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Monday, December 19, 2005
Trademark issues grow more common
Montana companies find legal woes as they spread beyond
BY Robert Struckman
It's been about five years since the copyright and trademark infringement case between a Missoula company and Timex Corp. was first filed.
During that time, the case has bumped across the judicial landscape from Missoula County District Court to the 9th U.S. Circuit Court of Appeals in San Francisco and back.
This summer, the case was again appealed to the 9th Circuit. Robert Lukes, attorney for Polar Bear Productions Inc., hopes for a decision sometime in 2007.
Then the case may, for a third time, be heard in a Missoula courtroom.
“We will potentially go to trial on trademark and punitive damages,” said Lukes, of the Garlington, Lohn and Robinson law firm.
Not that the case would then be closed - any decision likely would be appealed. Never mind Timex has twice been found guilty of using Polar Bear footage without paying for it.
Intellectual property issues are on the rise in Montana, say business and legal experts. Once rare, cease-and-desist letters relating to trademark infringement have become commonplace, several Montana attorneys said.
But trademark and patent litigation has not increased. In fact, those federal case counts in Montana have trended down slightly in recent years. From 1996 to 2000, 38 cases were filed in federal court in Montana. Since then, 31 new cases have been filed. All that time, the filings accounted for only about
1 percent of the federal civil case load.
Polar Bear v. Timex offers a textbook explanation: Even simple trademark and patent litigation takes years and racks up impressive legal fees.
Nevertheless, disputes and lower key run-ins are increasingly common for several reasons.
More Montana companies are applying for federal trademarks. Also, Montana companies aided by the Internet have pushed beyond the state's boundaries.
That increases the potential for conflict with regional, national and international companies, said Toni Tease, a Billings-based intellectual property attorney. Tease teaches continuing education classes for lawyers on intellectual property issues.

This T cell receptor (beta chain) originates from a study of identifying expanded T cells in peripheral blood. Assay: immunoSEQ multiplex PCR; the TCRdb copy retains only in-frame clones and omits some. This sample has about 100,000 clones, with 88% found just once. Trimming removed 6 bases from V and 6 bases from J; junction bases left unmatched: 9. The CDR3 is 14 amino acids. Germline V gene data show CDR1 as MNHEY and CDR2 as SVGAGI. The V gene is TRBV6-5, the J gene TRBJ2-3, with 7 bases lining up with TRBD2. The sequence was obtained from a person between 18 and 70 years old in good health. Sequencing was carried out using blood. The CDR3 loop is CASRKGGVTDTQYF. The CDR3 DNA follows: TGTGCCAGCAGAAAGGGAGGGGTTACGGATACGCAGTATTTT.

Andy Sponseller, a co-owner of Rattlesnake Winery, would have saved tens of thousands of dollars if he had checked the federal registry of trademarks before starting his business. He would have found that Portteus Winery in Zillah, Wash., had trademarked the name about 10 years earlier.
“We just didn't think of it. We live in the Rattlesnake. We walk to the creek every day,” Sponseller said.
After receiving a cease-and-desist letter, Sponseller consulted a lawyer. His case was shaky, he said.
Now, he's looking for a new name for the winery.
The increasingly sophisticated investment scene in Montana also has played a role, Tease and others said.
More companies know about the benefits of a well-rounded intellectual property portfolio. And the increasingly sophisticated nature of investment in Montana means that more investors are talking with more companies about patents, trademarks and copyrights.
To top it off, Montana companies have become more assertive about protecting their own trademark rights, Tease said.
“Remember, Montana companies are not just on the defensive. They are also on the offensive,” Tease wrote in an e-mail.
Trademarks are meant to avoid confusion between the products or services of one party and those of others, said Lukes, who also teaches trademark law at the University of Montana School of Law.
The Law School first started offering the course about five years ago.
UM's School of Business Administration offers no classes on trademark, patent or copyright issues.
“Historically, it has not been as important for lawyers in this state to be as sophisticated (on intellectual property issues) because, frankly, it didn't come up that often,” Lukes said.
But that day has passed, he said.
Trademark issues may generally be settled before a lawsuit is filed, but lawyers in Montana need to be able to advise a business client who receives or contemplates sending a demand letter, Lukes said.
“The bottom line is, before you spend $10,000 or $100,000 on marketing, register your brand. It's cost-effective,” Tease said.
Not that Robbe Lindsay, a co-owner of Polar Bear Productions, would do anything different in retrospect. The company itself has been hibernating, Lindsay said, while the fight against Timex continues.
“What else do you do? We made an effort to stand up for the little guy, and we'll continue,” Lindsay said.
He has started a new company, Bear Grass Productions, and has some new and interesting projects in the works.
“I'm lucky to be able to get back to what I love,” Lindsay said.
Reporter Robert Struckman can be reached at 523-5262 or at email@example.com.
- ©2005 Missoulian a division of Lee Enterprises